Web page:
# Symplectic geometry. What's this?

1. Oct 9, 2008

### matematikawan

My training is in mathematics. But during my free time I also try to understand fundamental physics.

Recently I came across a material which said that the geometry of classical mechanics is symplectic. I'm not sure of the meaning. It was relating to the Hamiltonian which I'm also not familier.

All this while I though that the geometry for Newtonian mechanics is Euclidean, the geometry for quantum mechanic is Hilbert space, the geometry for special relativity is Minkowski and for general relativity .... (don't know which metric space).

To study mechanic via Hamitonian do we really need to understand symplectic geometry? By the way can't we just study mechanics as Issac Newton did without going through the Lagragian or Hamitonian? What good are Lagragian and Hamitonian?

2. Oct 9, 2008

### Ben Niehoff

Symplectic geometry derives from Hamilton's equations. A system can be described at any point in time by a set of N generalized coordinates q_i, and their corresponding generalized momenta p_i (called the "conjugate momenta"). The Hamiltonian is a function H(q, p; t) that is, in most circumstances, equal to the total energy of the system T + U. The equations of motion for the system are then given by

$$\dot q_i = \frac{\partial H}{\partial p_i}$$
$$\dot p_i = - \frac{\partial H}{\partial q_i}$$

So there is a special kind of skew symmetry between q_i and p_i, which is what induces the symplectic geometry of the 2N-dimensional phase space of (q, p). From the Greek roots, "symplectic" means "folded together". Mathematically, it means that the vector space of (q, p) has a non-degenerate anti-symmetric form $\omega$. More explanation on this page:

http://en.wikipedia.org/wiki/Symplectic_vector_space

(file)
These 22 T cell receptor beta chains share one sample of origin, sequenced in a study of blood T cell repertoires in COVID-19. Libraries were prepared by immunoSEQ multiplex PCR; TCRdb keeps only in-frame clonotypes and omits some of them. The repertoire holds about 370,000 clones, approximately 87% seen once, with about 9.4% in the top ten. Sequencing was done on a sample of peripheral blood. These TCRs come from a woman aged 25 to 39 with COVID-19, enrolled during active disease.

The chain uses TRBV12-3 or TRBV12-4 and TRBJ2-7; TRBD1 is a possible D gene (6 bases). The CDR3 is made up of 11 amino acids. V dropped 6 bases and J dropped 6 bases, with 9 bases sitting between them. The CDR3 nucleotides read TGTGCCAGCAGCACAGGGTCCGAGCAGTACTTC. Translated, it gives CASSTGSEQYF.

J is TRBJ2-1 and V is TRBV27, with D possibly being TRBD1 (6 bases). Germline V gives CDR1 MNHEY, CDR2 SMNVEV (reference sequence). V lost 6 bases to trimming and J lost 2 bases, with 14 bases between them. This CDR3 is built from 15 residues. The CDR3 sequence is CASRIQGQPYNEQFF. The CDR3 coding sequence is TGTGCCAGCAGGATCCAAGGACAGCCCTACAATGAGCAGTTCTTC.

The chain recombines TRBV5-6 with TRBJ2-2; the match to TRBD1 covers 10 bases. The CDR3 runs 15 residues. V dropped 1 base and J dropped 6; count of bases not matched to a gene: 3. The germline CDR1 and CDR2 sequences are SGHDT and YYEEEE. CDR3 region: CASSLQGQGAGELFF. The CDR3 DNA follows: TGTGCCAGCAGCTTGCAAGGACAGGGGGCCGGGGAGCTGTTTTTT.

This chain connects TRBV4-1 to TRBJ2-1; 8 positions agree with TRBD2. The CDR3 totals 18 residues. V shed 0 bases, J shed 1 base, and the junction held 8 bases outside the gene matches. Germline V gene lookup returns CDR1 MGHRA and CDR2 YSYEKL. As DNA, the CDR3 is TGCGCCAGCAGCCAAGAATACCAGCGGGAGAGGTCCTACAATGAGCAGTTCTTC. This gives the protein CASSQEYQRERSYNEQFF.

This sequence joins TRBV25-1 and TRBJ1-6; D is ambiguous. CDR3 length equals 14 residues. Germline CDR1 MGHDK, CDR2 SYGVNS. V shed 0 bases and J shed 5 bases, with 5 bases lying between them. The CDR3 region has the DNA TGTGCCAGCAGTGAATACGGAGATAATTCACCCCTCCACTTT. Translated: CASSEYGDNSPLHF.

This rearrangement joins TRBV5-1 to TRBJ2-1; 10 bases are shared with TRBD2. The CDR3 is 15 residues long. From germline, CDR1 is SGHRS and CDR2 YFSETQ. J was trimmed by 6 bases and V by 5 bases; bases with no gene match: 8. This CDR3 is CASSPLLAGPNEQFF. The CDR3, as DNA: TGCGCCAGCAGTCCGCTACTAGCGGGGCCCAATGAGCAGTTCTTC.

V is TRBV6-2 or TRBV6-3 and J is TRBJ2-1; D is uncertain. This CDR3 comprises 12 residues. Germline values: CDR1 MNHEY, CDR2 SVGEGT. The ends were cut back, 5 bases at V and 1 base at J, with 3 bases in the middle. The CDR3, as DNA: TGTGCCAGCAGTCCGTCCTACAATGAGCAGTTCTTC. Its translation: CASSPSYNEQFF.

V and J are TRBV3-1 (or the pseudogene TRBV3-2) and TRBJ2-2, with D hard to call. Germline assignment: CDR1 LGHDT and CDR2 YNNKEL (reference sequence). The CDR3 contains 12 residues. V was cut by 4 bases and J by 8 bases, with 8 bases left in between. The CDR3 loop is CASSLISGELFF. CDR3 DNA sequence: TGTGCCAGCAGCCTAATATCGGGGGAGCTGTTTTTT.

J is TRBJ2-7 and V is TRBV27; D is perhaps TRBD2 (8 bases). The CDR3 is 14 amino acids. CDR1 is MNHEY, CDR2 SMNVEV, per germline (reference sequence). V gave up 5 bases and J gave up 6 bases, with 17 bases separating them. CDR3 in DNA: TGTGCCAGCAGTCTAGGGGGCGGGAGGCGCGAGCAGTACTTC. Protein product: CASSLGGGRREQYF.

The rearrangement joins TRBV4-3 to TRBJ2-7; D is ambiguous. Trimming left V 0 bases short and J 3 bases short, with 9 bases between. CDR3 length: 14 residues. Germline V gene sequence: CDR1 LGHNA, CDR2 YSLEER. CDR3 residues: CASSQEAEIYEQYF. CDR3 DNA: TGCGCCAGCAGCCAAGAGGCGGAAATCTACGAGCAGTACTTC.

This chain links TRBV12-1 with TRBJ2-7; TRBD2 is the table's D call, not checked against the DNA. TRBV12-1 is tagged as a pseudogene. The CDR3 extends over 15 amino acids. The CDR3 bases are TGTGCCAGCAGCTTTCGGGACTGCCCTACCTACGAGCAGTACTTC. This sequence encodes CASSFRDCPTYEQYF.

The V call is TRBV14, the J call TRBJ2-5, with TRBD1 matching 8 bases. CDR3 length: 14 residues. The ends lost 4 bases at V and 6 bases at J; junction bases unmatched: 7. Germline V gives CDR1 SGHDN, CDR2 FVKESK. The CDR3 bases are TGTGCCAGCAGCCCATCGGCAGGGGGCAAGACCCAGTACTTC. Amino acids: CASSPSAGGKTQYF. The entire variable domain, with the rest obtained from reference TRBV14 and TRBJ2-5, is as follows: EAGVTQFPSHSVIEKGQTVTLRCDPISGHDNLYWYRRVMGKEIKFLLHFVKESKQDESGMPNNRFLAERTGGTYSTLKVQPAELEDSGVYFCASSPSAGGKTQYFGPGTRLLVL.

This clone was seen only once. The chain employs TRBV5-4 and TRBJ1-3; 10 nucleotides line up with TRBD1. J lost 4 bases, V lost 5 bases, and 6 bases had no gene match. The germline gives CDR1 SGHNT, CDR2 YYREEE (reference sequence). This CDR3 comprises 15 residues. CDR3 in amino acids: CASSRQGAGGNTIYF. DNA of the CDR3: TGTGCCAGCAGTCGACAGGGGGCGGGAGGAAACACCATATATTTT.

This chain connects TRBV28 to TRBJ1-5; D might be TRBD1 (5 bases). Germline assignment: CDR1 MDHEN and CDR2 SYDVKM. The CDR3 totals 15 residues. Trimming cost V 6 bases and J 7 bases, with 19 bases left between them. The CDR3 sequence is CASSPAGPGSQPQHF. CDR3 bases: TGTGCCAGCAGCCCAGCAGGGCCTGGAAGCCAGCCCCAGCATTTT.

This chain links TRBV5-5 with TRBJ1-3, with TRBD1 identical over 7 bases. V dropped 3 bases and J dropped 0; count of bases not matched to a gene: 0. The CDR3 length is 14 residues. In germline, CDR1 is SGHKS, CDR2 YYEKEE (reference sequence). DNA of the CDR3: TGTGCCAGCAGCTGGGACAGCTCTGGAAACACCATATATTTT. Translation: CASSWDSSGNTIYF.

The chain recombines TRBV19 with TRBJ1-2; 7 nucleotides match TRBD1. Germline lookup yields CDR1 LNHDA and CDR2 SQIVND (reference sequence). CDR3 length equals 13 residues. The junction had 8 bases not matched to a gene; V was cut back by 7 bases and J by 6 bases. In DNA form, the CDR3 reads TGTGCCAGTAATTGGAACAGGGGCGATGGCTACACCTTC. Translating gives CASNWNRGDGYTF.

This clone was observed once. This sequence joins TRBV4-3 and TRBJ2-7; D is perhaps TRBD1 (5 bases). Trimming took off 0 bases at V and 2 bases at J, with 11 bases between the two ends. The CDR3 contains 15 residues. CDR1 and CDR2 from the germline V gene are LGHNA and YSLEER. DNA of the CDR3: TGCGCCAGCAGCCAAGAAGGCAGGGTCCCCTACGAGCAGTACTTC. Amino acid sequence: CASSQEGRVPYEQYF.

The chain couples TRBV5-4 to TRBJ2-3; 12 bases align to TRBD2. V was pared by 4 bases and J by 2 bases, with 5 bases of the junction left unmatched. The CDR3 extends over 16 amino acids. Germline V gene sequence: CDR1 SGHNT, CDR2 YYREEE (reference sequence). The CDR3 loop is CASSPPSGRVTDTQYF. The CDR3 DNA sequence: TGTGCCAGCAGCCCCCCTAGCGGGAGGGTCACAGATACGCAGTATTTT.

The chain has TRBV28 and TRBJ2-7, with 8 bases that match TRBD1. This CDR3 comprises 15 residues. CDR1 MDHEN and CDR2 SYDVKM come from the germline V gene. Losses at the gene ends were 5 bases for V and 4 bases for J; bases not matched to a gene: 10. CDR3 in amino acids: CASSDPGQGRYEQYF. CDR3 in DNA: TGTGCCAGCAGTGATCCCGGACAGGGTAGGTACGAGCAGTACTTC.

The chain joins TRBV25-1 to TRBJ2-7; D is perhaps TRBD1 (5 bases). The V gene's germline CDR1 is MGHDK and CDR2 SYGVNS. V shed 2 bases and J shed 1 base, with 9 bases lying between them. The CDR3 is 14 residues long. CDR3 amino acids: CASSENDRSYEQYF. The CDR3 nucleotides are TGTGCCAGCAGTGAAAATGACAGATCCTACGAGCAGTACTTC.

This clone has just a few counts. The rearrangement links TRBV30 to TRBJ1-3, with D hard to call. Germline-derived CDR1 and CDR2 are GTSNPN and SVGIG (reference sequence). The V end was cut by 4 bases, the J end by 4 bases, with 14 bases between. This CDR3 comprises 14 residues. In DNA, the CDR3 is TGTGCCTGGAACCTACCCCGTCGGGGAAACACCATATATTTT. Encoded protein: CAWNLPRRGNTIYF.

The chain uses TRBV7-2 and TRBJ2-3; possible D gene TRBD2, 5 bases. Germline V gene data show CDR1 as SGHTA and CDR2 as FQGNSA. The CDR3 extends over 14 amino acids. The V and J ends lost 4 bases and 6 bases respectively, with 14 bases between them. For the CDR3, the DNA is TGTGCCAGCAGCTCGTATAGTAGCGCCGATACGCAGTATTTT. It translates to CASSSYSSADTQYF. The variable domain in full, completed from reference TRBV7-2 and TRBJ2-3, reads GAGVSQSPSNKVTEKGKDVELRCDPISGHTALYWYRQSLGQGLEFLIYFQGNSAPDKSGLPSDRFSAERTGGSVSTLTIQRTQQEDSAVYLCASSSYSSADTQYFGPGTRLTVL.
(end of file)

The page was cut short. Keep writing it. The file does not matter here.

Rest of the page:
Using the symplectic form given on that page,

$$\omega = \left( \begin{array}{cc} 0 & I_n \\ -I_n & 0 \end{array} \right)$$

Hamilton's equations of motion can be written succinctly as

$$\vec \eta = \omega \left( \frac{\partial H}{\partial \vec \eta} \right)^T$$

where $\vec \eta$ is the 2N-dimensional column vector (q, p).

As for the question, "Why Hamiltonian or Lagrangian mechanics when they are equivalent to Newton's?", it is for two reasons. One is that it is often much faster to set up a problem correctly in Lagrangian mechanics; it is easy to write down an expression for the energy, and one may forget about vector calculus and just use whatever arbitrary coordinates are convenient.

Second is that Hamilton's and Lagrange's mechanics make use of the quantities of energy and action (action has units of energy*time, or momentum*length), which from a theoretical standpoint are arguably more fundamental than the usual quantities of position and velocity. It is, essentially, a more holistic perspective of the dynamics: specify how the energy behaves, for any arbitrary system, and the whole of its future motion is determined from there.

The Hamiltonian perspective is the basis for all statistical mechanics; i.e., the mechanics of large systems (~ 10^23 bodies), because it is a much simpler way to view such a system. The Hamiltonian also serves as an easy way to see the correspondence between quantum and classical mechanics (however, Feynman's path integral approach uses the Lagrangian instead, as do many other theoretical areas).

Also, in Minkowski space it becomes difficult to concretely define "force" as a useful concept. The Lagrangian method is more universal, and is used instead.

3. Oct 12, 2008

### Naty1

Einstein formulated general relativity used Riemann mathematics....manifolds...geometry...

4. Oct 13, 2008

### matematikawan

Thanks Ben Niehoff. The explaination shed some light on why we need the Lagrangian and Hamiltonian formulation. All this while I have been using a lot of vector mechanics. Much easier to calculate mechanical energy which is a scalar quantity. I agree that it will be difficult to define force in relativity theory.

Need more time to digest the note in wikipedia. It has only definitions. Similarly with the hamiltonian. I will come back later on these.

I came across this web site
http://www.scottaaronson.com/democritus/lec9.html
which says that quantum mechanic is not really a physical theory. And it is possible to develope quantum mechanics via the generalization of probability theory rather than from the historical hamiltonian.